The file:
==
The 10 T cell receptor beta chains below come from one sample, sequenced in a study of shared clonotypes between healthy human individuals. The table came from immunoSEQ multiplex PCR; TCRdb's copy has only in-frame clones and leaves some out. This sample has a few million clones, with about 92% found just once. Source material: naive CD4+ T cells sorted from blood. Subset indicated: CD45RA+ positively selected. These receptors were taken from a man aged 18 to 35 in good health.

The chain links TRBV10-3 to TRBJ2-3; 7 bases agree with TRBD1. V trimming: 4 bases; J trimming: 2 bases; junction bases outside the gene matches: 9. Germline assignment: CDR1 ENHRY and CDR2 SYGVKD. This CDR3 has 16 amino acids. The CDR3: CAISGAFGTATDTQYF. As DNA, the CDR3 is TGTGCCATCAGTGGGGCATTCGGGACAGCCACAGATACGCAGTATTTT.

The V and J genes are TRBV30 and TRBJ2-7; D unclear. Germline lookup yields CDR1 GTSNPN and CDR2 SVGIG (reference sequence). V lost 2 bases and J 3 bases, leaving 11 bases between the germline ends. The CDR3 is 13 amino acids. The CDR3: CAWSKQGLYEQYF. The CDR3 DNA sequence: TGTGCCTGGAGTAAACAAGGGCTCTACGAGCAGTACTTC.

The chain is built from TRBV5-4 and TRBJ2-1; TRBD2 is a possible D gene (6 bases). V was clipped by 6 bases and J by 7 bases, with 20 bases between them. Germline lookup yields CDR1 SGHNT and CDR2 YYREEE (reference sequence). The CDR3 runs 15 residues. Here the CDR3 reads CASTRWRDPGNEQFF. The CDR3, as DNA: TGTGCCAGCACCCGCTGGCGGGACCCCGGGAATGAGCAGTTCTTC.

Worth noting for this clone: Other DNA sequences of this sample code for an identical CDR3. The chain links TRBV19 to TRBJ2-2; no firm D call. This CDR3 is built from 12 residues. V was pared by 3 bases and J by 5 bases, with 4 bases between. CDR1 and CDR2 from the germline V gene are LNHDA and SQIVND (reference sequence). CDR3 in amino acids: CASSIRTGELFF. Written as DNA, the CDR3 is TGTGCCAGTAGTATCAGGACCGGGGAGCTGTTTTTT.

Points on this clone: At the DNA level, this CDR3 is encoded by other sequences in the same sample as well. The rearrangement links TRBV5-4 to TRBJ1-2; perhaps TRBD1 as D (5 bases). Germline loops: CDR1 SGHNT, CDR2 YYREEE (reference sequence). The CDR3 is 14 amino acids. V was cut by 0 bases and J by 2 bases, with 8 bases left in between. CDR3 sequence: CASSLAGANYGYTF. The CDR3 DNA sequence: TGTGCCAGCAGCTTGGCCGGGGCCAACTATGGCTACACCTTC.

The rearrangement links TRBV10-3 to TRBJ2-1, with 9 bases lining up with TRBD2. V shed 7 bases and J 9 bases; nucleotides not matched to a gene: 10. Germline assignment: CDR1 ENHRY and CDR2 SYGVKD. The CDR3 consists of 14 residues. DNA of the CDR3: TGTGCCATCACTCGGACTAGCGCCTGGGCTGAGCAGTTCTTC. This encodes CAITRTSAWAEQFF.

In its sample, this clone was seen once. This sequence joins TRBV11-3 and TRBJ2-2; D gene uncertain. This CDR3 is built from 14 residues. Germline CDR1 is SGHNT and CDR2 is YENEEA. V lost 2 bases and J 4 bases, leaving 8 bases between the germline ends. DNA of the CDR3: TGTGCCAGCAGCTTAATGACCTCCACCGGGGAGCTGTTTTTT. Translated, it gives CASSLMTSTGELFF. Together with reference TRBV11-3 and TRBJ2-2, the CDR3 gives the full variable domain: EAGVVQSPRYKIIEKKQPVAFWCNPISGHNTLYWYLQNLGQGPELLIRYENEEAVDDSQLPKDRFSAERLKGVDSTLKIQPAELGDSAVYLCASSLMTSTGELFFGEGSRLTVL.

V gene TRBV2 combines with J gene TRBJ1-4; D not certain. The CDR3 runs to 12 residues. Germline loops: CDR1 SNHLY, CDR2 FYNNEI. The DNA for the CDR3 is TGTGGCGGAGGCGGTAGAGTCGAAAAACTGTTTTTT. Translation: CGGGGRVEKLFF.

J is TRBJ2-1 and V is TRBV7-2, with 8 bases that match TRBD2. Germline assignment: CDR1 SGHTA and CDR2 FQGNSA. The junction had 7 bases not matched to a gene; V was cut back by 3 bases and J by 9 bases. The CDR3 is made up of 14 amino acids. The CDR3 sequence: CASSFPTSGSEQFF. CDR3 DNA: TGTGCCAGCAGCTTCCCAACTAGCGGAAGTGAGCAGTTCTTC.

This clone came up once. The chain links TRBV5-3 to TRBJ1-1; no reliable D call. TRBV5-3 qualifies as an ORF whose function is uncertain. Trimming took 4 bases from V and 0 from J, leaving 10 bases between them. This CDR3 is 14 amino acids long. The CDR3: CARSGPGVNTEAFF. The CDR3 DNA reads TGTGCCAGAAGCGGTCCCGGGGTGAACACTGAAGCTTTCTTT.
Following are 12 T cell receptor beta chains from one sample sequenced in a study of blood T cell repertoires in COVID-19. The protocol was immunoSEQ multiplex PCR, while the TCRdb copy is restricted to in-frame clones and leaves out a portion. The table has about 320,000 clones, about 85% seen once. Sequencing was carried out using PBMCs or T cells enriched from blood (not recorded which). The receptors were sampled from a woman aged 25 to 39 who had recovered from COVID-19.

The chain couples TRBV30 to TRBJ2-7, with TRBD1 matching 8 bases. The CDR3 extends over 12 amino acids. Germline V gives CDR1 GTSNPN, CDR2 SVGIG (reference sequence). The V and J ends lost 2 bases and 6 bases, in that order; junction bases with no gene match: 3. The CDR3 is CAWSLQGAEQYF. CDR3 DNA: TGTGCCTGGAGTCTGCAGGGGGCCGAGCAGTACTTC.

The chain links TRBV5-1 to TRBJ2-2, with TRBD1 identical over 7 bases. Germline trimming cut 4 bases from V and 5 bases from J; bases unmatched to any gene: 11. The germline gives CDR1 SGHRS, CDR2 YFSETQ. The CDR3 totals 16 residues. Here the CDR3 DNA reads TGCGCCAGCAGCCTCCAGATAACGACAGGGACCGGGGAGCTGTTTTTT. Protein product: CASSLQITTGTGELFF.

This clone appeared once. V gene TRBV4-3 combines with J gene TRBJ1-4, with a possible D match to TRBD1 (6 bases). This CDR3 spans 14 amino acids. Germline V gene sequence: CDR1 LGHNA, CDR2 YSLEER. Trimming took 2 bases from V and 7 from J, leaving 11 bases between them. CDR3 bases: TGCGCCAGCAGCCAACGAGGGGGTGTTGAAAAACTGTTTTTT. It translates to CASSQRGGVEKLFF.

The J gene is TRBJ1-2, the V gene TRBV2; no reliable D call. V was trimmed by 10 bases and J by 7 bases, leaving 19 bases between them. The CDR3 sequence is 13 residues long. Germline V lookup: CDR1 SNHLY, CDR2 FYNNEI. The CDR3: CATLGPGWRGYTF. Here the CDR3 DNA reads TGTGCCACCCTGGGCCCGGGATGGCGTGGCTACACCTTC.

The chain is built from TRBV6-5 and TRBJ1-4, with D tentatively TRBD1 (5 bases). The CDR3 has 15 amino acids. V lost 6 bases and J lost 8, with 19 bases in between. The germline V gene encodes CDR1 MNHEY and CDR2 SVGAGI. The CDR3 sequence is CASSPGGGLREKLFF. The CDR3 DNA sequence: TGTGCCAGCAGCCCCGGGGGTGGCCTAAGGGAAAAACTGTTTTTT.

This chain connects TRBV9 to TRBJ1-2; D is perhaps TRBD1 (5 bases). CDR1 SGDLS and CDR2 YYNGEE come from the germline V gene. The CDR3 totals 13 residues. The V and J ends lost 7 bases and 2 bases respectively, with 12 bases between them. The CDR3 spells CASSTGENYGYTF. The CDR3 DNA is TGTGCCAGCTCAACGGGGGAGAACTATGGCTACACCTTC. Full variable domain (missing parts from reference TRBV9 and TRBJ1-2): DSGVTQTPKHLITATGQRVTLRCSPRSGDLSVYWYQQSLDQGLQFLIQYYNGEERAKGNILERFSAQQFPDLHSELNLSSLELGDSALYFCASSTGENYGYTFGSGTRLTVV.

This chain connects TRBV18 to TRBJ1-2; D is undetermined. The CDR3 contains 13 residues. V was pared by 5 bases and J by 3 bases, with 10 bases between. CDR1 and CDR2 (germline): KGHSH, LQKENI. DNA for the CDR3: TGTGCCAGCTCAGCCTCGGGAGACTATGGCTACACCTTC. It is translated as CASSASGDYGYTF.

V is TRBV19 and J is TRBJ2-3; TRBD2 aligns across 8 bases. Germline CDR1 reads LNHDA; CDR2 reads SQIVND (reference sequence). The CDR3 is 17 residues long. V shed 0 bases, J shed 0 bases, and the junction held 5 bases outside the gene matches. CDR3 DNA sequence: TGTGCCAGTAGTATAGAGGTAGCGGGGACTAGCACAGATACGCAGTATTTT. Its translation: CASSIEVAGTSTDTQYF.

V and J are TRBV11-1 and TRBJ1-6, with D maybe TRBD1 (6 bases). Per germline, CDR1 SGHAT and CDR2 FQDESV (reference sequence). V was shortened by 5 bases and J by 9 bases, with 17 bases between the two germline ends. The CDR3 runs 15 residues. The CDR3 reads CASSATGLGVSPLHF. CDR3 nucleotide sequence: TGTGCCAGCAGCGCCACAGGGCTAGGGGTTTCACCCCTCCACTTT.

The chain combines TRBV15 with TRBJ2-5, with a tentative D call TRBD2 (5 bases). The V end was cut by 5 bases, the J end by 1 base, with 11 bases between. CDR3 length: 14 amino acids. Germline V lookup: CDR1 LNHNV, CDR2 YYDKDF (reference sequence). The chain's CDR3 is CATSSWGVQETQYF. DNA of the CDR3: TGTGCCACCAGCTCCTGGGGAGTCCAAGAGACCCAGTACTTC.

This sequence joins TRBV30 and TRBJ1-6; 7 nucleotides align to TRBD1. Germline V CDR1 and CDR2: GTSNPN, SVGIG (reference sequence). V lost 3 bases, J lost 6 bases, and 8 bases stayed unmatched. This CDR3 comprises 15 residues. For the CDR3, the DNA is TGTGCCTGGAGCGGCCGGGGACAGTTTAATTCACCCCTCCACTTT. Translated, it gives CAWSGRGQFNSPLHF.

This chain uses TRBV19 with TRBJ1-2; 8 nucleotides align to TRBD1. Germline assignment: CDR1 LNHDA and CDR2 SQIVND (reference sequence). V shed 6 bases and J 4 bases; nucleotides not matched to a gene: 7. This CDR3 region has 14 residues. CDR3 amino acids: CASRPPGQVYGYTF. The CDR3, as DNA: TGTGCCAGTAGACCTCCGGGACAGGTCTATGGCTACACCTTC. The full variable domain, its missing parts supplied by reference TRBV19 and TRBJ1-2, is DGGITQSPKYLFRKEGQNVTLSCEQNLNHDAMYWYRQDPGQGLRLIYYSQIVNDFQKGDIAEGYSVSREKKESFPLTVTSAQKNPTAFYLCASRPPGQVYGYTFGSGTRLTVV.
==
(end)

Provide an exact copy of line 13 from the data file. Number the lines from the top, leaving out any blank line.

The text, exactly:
The chain couples TRBV30 to TRBJ2-7, with TRBD1 matching 8 bases. The CDR3 extends over 12 amino acids. Germline V gives CDR1 GTSNPN, CDR2 SVGIG (reference sequence). The V and J ends lost 2 bases and 6 bases, in that order; junction bases with no gene match: 3. The CDR3 is CAWSLQGAEQYF. CDR3 DNA: TGTGCCTGGAGTCTGCAGGGGGCCGAGCAGTACTTC.